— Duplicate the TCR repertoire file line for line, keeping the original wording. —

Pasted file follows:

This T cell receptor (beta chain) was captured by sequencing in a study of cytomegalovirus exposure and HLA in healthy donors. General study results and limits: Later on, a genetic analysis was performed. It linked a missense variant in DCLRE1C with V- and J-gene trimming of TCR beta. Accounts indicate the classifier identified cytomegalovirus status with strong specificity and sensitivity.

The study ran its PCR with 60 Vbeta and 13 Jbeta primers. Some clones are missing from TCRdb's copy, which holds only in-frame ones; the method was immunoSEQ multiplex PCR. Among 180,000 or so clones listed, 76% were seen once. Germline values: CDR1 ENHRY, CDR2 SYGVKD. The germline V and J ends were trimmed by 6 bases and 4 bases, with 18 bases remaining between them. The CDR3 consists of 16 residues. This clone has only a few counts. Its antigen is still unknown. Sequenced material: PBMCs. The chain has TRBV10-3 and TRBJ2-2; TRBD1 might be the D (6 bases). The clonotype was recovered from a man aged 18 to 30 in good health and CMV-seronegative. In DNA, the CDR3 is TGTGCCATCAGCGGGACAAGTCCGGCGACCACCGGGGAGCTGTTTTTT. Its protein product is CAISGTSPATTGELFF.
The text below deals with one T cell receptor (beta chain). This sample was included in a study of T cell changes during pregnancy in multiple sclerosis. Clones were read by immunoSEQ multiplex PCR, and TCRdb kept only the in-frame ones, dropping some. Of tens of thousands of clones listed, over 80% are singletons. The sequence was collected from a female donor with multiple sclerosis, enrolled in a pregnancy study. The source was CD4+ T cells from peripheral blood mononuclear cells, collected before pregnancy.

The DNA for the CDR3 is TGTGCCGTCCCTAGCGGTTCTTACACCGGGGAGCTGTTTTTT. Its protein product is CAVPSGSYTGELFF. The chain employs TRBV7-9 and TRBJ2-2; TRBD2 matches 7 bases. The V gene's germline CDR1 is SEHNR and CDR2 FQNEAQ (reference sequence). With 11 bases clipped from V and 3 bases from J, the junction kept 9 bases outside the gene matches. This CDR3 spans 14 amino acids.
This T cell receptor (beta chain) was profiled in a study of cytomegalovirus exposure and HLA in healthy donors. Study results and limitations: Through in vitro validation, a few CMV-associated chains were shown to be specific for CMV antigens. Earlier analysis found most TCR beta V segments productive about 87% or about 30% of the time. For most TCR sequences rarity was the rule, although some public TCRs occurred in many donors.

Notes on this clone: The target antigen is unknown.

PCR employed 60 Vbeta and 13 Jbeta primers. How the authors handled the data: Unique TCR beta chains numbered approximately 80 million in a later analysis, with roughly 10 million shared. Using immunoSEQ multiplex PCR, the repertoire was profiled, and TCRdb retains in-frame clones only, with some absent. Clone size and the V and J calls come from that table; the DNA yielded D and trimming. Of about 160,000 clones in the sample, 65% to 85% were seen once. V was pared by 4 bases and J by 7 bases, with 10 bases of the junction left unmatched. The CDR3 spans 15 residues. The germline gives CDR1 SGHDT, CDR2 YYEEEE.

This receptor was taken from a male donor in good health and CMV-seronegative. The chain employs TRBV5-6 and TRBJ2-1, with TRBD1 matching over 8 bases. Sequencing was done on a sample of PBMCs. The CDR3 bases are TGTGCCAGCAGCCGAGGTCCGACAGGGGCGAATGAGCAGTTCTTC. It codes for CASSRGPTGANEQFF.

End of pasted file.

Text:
This T cell receptor (beta chain) was captured by sequencing in a study of cytomegalovirus exposure and HLA in healthy donors. General study results and limits: Later on, a genetic analysis was performed. It linked a missense variant in DCLRE1C with V- and J-gene trimming of TCR beta. Accounts indicate the classifier identified cytomegalovirus status with strong specificity and sensitivity.

The study ran its PCR with 60 Vbeta and 13 Jbeta primers. Some clones are missing from TCRdb's copy, which holds only in-frame ones; the method was immunoSEQ multiplex PCR. Among 180,000 or so clones listed, 76% were seen once. Germline values: CDR1 ENHRY, CDR2 SYGVKD. The germline V and J ends were trimmed by 6 bases and 4 bases, with 18 bases remaining between them. The CDR3 consists of 16 residues. This clone has only a few counts. Its antigen is still unknown. Sequenced material: PBMCs. The chain has TRBV10-3 and TRBJ2-2; TRBD1 might be the D (6 bases). The clonotype was recovered from a man aged 18 to 30 in good health and CMV-seronegative. In DNA, the CDR3 is TGTGCCATCAGCGGGACAAGTCCGGCGACCACCGGGGAGCTGTTTTTT. Its protein product is CAISGTSPATTGELFF.
The text below deals with one T cell receptor (beta chain). This sample was included in a study of T cell changes during pregnancy in multiple sclerosis. Clones were read by immunoSEQ multiplex PCR, and TCRdb kept only the in-frame ones, dropping some. Of tens of thousands of clones listed, over 80% are singletons. The sequence was collected from a female donor with multiple sclerosis, enrolled in a pregnancy study. The source was CD4+ T cells from peripheral blood mononuclear cells, collected before pregnancy.

The DNA for the CDR3 is TGTGCCGTCCCTAGCGGTTCTTACACCGGGGAGCTGTTTTTT. Its protein product is CAVPSGSYTGELFF. The chain employs TRBV7-9 and TRBJ2-2; TRBD2 matches 7 bases. The V gene's germline CDR1 is SEHNR and CDR2 FQNEAQ (reference sequence). With 11 bases clipped from V and 3 bases from J, the junction kept 9 bases outside the gene matches. This CDR3 spans 14 amino acids.
This T cell receptor (beta chain) was profiled in a study of cytomegalovirus exposure and HLA in healthy donors. Study results and limitations: Through in vitro validation, a few CMV-associated chains were shown to be specific for CMV antigens. Earlier analysis found most TCR beta V segments productive about 87% or about 30% of the time. For most TCR sequences rarity was the rule, although some public TCRs occurred in many donors.

Notes on this clone: The target antigen is unknown.

PCR employed 60 Vbeta and 13 Jbeta primers. How the authors handled the data: Unique TCR beta chains numbered approximately 80 million in a later analysis, with roughly 10 million shared. Using immunoSEQ multiplex PCR, the repertoire was profiled, and TCRdb retains in-frame clones only, with some absent. Clone size and the V and J calls come from that table; the DNA yielded D and trimming. Of about 160,000 clones in the sample, 65% to 85% were seen once. V was pared by 4 bases and J by 7 bases, with 10 bases of the junction left unmatched. The CDR3 spans 15 residues. The germline gives CDR1 SGHDT, CDR2 YYEEEE.

This receptor was taken from a male donor in good health and CMV-seronegative. The chain employs TRBV5-6 and TRBJ2-1, with TRBD1 matching over 8 bases. Sequencing was done on a sample of PBMCs. The CDR3 bases are TGTGCCAGCAGCCGAGGTCCGACAGGGGCGAATGAGCAGTTCTTC. It codes for CASSRGPTGANEQFF.